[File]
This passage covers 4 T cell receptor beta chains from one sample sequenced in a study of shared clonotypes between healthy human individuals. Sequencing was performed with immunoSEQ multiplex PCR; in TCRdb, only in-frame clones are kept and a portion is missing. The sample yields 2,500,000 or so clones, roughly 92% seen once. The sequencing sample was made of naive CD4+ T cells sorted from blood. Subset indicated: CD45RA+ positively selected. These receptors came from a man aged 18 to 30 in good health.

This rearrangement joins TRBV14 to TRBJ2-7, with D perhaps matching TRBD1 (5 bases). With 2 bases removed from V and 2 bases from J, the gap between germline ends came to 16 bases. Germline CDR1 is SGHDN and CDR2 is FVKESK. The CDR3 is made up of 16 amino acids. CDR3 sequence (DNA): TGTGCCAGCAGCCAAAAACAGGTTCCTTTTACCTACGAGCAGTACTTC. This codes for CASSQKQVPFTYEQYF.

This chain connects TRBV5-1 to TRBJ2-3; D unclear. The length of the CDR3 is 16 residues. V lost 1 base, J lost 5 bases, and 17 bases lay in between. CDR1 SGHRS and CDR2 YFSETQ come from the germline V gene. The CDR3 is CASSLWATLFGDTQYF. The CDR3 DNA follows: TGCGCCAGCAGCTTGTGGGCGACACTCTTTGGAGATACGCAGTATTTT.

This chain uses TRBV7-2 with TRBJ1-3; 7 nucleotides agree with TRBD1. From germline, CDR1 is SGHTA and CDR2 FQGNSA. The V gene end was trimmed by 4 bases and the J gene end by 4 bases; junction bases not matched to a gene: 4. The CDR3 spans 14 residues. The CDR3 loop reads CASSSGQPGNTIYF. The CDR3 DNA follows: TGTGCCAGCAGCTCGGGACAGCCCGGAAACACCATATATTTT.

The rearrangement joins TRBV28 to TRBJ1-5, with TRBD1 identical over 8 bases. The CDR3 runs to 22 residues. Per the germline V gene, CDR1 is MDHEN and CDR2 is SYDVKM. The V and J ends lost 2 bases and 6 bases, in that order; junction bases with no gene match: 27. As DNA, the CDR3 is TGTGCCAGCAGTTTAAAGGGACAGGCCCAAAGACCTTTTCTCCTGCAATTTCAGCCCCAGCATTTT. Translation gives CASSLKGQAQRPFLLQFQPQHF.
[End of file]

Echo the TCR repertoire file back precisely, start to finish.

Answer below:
This passage covers 4 T cell receptor beta chains from one sample sequenced in a study of shared clonotypes between healthy human individuals. Sequencing was performed with immunoSEQ multiplex PCR; in TCRdb, only in-frame clones are kept and a portion is missing. The sample yields 2,500,000 or so clones, roughly 92% seen once. The sequencing sample was made of naive CD4+ T cells sorted from blood. Subset indicated: CD45RA+ positively selected. These receptors came from a man aged 18 to 30 in good health.

This rearrangement joins TRBV14 to TRBJ2-7, with D perhaps matching TRBD1 (5 bases). With 2 bases removed from V and 2 bases from J, the gap between germline ends came to 16 bases. Germline CDR1 is SGHDN and CDR2 is FVKESK. The CDR3 is made up of 16 amino acids. CDR3 sequence (DNA): TGTGCCAGCAGCCAAAAACAGGTTCCTTTTACCTACGAGCAGTACTTC. This codes for CASSQKQVPFTYEQYF.

This chain connects TRBV5-1 to TRBJ2-3; D unclear. The length of the CDR3 is 16 residues. V lost 1 base, J lost 5 bases, and 17 bases lay in between. CDR1 SGHRS and CDR2 YFSETQ come from the germline V gene. The CDR3 is CASSLWATLFGDTQYF. The CDR3 DNA follows: TGCGCCAGCAGCTTGTGGGCGACACTCTTTGGAGATACGCAGTATTTT.

This chain uses TRBV7-2 with TRBJ1-3; 7 nucleotides agree with TRBD1. From germline, CDR1 is SGHTA and CDR2 FQGNSA. The V gene end was trimmed by 4 bases and the J gene end by 4 bases; junction bases not matched to a gene: 4. The CDR3 spans 14 residues. The CDR3 loop reads CASSSGQPGNTIYF. The CDR3 DNA follows: TGTGCCAGCAGCTCGGGACAGCCCGGAAACACCATATATTTT.

The rearrangement joins TRBV28 to TRBJ1-5, with TRBD1 identical over 8 bases. The CDR3 runs to 22 residues. Per the germline V gene, CDR1 is MDHEN and CDR2 is SYDVKM. The V and J ends lost 2 bases and 6 bases, in that order; junction bases with no gene match: 27. As DNA, the CDR3 is TGTGCCAGCAGTTTAAAGGGACAGGCCCAAAGACCTTTTCTCCTGCAATTTCAGCCCCAGCATTTT. Translation gives CASSLKGQAQRPFLLQFQPQHF.